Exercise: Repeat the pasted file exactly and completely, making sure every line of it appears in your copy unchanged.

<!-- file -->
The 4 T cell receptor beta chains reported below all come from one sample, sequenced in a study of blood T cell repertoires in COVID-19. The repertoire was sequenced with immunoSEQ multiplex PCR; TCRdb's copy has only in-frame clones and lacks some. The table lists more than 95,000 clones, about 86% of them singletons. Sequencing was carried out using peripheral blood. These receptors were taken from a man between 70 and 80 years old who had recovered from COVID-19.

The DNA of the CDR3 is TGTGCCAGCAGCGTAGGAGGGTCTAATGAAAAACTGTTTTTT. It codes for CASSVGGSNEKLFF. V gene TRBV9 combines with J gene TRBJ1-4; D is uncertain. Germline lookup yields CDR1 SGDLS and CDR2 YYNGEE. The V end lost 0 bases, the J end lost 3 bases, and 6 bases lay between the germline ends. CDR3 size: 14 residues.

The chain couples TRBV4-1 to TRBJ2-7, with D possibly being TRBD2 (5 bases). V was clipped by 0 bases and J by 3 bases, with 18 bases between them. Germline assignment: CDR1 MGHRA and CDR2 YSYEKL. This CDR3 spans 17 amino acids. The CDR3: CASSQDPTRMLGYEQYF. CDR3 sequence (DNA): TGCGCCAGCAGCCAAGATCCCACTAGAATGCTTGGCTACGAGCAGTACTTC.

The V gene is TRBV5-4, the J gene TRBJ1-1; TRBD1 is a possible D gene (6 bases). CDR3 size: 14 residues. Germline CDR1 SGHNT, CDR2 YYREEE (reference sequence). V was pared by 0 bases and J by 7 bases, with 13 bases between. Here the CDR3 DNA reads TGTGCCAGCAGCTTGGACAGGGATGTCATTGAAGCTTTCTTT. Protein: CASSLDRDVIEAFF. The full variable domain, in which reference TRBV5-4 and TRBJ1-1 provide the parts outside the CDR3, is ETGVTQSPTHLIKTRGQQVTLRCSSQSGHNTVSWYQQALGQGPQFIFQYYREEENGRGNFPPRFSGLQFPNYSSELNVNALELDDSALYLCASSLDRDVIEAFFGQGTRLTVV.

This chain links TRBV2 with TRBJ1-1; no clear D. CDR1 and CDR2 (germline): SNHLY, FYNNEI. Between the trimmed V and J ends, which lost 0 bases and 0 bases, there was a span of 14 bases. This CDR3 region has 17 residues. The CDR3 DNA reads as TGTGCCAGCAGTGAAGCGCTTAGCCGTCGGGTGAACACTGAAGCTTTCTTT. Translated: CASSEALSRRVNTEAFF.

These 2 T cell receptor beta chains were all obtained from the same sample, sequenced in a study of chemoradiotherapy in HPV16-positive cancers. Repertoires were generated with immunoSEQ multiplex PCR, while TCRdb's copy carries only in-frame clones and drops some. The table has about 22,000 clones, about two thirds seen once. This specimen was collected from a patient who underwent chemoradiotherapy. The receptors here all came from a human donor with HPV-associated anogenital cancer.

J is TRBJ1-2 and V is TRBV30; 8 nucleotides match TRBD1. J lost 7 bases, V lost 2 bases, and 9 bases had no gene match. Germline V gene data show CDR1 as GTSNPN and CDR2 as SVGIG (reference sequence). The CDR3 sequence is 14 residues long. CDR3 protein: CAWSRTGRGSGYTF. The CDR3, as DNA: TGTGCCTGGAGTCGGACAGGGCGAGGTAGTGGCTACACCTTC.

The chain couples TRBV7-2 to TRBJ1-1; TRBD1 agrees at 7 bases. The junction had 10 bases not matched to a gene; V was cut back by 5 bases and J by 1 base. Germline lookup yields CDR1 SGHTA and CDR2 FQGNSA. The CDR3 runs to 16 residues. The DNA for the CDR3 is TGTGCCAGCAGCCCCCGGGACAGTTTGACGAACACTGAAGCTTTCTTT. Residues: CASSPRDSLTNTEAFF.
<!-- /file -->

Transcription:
The 4 T cell receptor beta chains reported below all come from one sample, sequenced in a study of blood T cell repertoires in COVID-19. The repertoire was sequenced with immunoSEQ multiplex PCR; TCRdb's copy has only in-frame clones and lacks some. The table lists more than 95,000 clones, about 86% of them singletons. Sequencing was carried out using peripheral blood. These receptors were taken from a man between 70 and 80 years old who had recovered from COVID-19.

The DNA of the CDR3 is TGTGCCAGCAGCGTAGGAGGGTCTAATGAAAAACTGTTTTTT. It codes for CASSVGGSNEKLFF. V gene TRBV9 combines with J gene TRBJ1-4; D is uncertain. Germline lookup yields CDR1 SGDLS and CDR2 YYNGEE. The V end lost 0 bases, the J end lost 3 bases, and 6 bases lay between the germline ends. CDR3 size: 14 residues.

The chain couples TRBV4-1 to TRBJ2-7, with D possibly being TRBD2 (5 bases). V was clipped by 0 bases and J by 3 bases, with 18 bases between them. Germline assignment: CDR1 MGHRA and CDR2 YSYEKL. This CDR3 spans 17 amino acids. The CDR3: CASSQDPTRMLGYEQYF. CDR3 sequence (DNA): TGCGCCAGCAGCCAAGATCCCACTAGAATGCTTGGCTACGAGCAGTACTTC.

The V gene is TRBV5-4, the J gene TRBJ1-1; TRBD1 is a possible D gene (6 bases). CDR3 size: 14 residues. Germline CDR1 SGHNT, CDR2 YYREEE (reference sequence). V was pared by 0 bases and J by 7 bases, with 13 bases between. Here the CDR3 DNA reads TGTGCCAGCAGCTTGGACAGGGATGTCATTGAAGCTTTCTTT. Protein: CASSLDRDVIEAFF. The full variable domain, in which reference TRBV5-4 and TRBJ1-1 provide the parts outside the CDR3, is ETGVTQSPTHLIKTRGQQVTLRCSSQSGHNTVSWYQQALGQGPQFIFQYYREEENGRGNFPPRFSGLQFPNYSSELNVNALELDDSALYLCASSLDRDVIEAFFGQGTRLTVV.

This chain links TRBV2 with TRBJ1-1; no clear D. CDR1 and CDR2 (germline): SNHLY, FYNNEI. Between the trimmed V and J ends, which lost 0 bases and 0 bases, there was a span of 14 bases. This CDR3 region has 17 residues. The CDR3 DNA reads as TGTGCCAGCAGTGAAGCGCTTAGCCGTCGGGTGAACACTGAAGCTTTCTTT. Translated: CASSEALSRRVNTEAFF.

These 2 T cell receptor beta chains were all obtained from the same sample, sequenced in a study of chemoradiotherapy in HPV16-positive cancers. Repertoires were generated with immunoSEQ multiplex PCR, while TCRdb's copy carries only in-frame clones and drops some. The table has about 22,000 clones, about two thirds seen once. This specimen was collected from a patient who underwent chemoradiotherapy. The receptors here all came from a human donor with HPV-associated anogenital cancer.

J is TRBJ1-2 and V is TRBV30; 8 nucleotides match TRBD1. J lost 7 bases, V lost 2 bases, and 9 bases had no gene match. Germline V gene data show CDR1 as GTSNPN and CDR2 as SVGIG (reference sequence). The CDR3 sequence is 14 residues long. CDR3 protein: CAWSRTGRGSGYTF. The CDR3, as DNA: TGTGCCTGGAGTCGGACAGGGCGAGGTAGTGGCTACACCTTC.

The chain couples TRBV7-2 to TRBJ1-1; TRBD1 agrees at 7 bases. The junction had 10 bases not matched to a gene; V was cut back by 5 bases and J by 1 base. Germline lookup yields CDR1 SGHTA and CDR2 FQGNSA. The CDR3 runs to 16 residues. The DNA for the CDR3 is TGTGCCAGCAGCCCCCGGGACAGTTTGACGAACACTGAAGCTTTCTTT. Residues: CASSPRDSLTNTEAFF.